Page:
by Stephen Greene
May 1, 2018
As the last few snowflakes drifted out of the sky on Monday, April 30th, Stamford Vermont Seed Savers brought the new school garden into the classroom at Stamford Elementary School. At the invitation of Principal Micah Hayre, SVSS volunteers Helen Fields and Stephen Greene instructed four classes, grades K through eight, on seed germination and growth. Students were asked to germinate vegetable and flower seeds for a new school garden that was built last year by volunteers from the Stamford community. Students will be watering and caring for the seedlings in their classrooms until they are ready to go outside in a few weeks. Some of the plants will go to the school garden, some are destined for flower boxes that will be installed around town and the rest will go home with the kids to be planted in their home gardens when the weather warms.
Many of the vegetables that were planted by the children are heirloom varieties that demonstrate the potential diversity of familiar food crops, such as yellow cherry tomatoes, hot Thai peppers and red iceberg lettuce. The flower varieties were chosen specifically for their benefits to native pollinators, and will be used in flower boxes around the town.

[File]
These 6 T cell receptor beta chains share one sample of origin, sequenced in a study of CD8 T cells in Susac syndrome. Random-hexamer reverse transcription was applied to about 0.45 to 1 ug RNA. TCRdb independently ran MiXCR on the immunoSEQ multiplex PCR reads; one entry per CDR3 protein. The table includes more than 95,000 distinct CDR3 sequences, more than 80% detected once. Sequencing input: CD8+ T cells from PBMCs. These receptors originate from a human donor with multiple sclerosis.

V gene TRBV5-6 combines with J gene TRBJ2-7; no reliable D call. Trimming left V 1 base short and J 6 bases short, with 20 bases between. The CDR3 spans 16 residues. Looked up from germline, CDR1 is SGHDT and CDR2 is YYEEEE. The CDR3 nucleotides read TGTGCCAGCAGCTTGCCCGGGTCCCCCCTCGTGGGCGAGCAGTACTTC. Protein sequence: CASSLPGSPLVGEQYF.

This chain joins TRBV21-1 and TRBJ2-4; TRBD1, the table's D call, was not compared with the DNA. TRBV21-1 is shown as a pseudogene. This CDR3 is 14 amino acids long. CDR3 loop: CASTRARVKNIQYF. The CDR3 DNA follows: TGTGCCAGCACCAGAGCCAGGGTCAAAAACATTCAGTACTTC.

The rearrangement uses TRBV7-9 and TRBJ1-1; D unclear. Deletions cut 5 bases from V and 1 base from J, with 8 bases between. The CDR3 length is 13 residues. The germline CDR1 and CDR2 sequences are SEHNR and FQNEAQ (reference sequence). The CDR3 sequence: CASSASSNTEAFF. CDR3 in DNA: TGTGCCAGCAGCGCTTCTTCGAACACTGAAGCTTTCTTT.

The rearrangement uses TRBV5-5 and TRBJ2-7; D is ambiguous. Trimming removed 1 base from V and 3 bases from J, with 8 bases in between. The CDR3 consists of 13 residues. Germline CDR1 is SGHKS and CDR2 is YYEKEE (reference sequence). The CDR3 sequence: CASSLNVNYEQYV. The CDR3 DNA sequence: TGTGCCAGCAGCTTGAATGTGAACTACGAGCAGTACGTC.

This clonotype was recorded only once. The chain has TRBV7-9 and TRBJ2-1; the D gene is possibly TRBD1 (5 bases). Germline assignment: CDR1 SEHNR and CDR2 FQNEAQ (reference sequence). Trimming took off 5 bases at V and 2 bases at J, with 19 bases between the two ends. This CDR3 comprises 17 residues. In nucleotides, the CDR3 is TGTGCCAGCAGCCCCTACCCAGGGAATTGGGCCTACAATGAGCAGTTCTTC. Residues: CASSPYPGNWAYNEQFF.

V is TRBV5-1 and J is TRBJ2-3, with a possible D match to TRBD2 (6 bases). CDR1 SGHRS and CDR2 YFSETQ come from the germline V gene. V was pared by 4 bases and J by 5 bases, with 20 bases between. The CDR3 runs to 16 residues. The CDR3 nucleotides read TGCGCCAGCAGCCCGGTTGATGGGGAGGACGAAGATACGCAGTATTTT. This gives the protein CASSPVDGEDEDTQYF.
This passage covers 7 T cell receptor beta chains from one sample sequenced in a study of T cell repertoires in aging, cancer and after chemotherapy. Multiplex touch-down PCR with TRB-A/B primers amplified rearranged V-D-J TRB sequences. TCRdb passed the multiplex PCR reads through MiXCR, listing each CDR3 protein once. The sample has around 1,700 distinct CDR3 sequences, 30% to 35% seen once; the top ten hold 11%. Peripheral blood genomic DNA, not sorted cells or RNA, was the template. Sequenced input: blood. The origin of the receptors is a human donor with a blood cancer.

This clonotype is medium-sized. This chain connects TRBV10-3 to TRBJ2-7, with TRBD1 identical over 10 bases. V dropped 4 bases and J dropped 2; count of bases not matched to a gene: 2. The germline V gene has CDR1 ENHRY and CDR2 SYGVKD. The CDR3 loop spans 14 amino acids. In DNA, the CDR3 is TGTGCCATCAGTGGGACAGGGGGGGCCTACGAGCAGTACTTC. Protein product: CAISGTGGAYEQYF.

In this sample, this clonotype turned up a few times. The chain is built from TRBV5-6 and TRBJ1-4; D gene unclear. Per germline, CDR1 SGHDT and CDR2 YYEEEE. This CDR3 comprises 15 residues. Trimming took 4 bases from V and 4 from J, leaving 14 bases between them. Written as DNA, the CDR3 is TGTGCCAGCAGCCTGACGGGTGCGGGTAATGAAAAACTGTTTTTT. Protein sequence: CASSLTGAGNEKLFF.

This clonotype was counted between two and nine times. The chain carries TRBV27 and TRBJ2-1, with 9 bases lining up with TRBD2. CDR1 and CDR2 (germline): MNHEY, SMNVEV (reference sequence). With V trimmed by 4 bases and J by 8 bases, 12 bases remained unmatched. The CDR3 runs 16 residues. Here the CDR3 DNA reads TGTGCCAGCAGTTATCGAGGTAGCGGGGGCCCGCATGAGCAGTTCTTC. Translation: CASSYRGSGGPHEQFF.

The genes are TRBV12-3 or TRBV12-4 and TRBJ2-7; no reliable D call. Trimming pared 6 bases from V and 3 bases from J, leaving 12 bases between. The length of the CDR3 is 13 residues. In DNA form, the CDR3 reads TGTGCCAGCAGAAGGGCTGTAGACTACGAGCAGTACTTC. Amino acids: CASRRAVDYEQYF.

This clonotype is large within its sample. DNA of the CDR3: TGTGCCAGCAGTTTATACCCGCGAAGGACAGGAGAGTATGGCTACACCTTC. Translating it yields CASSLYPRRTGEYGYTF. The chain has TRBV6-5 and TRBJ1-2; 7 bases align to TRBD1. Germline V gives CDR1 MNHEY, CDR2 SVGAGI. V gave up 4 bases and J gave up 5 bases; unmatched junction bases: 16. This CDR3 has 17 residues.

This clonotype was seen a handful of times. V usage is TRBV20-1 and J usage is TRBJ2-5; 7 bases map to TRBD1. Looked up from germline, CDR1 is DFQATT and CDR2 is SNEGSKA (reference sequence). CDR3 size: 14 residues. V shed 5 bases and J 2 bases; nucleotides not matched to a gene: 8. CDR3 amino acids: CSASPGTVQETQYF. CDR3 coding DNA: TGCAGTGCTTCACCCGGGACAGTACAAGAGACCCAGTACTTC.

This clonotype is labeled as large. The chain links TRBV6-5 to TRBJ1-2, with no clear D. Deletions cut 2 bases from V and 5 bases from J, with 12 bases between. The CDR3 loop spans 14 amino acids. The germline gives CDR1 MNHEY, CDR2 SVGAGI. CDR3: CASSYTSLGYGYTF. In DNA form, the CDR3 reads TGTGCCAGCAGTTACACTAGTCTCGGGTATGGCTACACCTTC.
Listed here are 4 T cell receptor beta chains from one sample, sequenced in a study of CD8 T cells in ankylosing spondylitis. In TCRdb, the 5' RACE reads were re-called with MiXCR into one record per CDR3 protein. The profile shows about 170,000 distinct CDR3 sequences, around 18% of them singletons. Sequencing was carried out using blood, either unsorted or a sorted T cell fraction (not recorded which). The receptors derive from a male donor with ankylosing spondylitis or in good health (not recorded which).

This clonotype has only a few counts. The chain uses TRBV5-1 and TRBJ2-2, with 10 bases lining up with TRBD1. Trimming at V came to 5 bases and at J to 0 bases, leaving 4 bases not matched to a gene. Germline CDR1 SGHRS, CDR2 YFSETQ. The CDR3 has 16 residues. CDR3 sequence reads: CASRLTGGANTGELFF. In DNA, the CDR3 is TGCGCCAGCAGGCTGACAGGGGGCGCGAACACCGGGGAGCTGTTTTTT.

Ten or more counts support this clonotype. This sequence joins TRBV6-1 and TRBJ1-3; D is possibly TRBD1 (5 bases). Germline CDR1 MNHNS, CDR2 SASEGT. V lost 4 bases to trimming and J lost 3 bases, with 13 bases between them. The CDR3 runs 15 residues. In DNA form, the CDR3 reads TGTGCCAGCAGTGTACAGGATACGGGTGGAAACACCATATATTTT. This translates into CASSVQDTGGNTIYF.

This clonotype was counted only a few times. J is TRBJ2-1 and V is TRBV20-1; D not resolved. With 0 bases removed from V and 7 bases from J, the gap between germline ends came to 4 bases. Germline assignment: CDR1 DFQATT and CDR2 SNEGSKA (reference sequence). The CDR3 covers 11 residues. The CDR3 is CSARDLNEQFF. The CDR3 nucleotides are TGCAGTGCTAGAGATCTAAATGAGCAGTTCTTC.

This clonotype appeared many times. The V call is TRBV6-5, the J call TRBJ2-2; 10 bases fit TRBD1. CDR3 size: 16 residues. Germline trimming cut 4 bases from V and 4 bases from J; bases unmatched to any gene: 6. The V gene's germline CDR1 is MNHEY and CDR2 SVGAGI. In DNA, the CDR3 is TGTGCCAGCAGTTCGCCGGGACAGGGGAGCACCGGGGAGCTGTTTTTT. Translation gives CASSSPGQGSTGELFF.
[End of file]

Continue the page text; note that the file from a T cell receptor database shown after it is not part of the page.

Funding for SVSS activities during the past year came from the New England Grassroots Environmental Fund and funding for the grow lights that are being used in the classrooms came from individual donations made to SVSS during Stamford’s Community Green Up Day 2018.
About the New England Grassroots Environment Fund
The New England Grassroots Environment Fund (Grassroots Fund) energizes and nurtures long-term civic engagement in local initiatives that create and maintain healthy, just, safe and sustainable communities using stories, tools and dollars to fuel local activism and social change. Since 1996, the Grassroots Fund’s core grantmaking program continues to fund nearly 150 grants annually, giving more than $4 million in 20 years to initiatives by better than 1,700 community groups covering more than 60 percent of New England’s cities and towns.
For more information, please visit grassrootsfund.org or call 603-905-9915.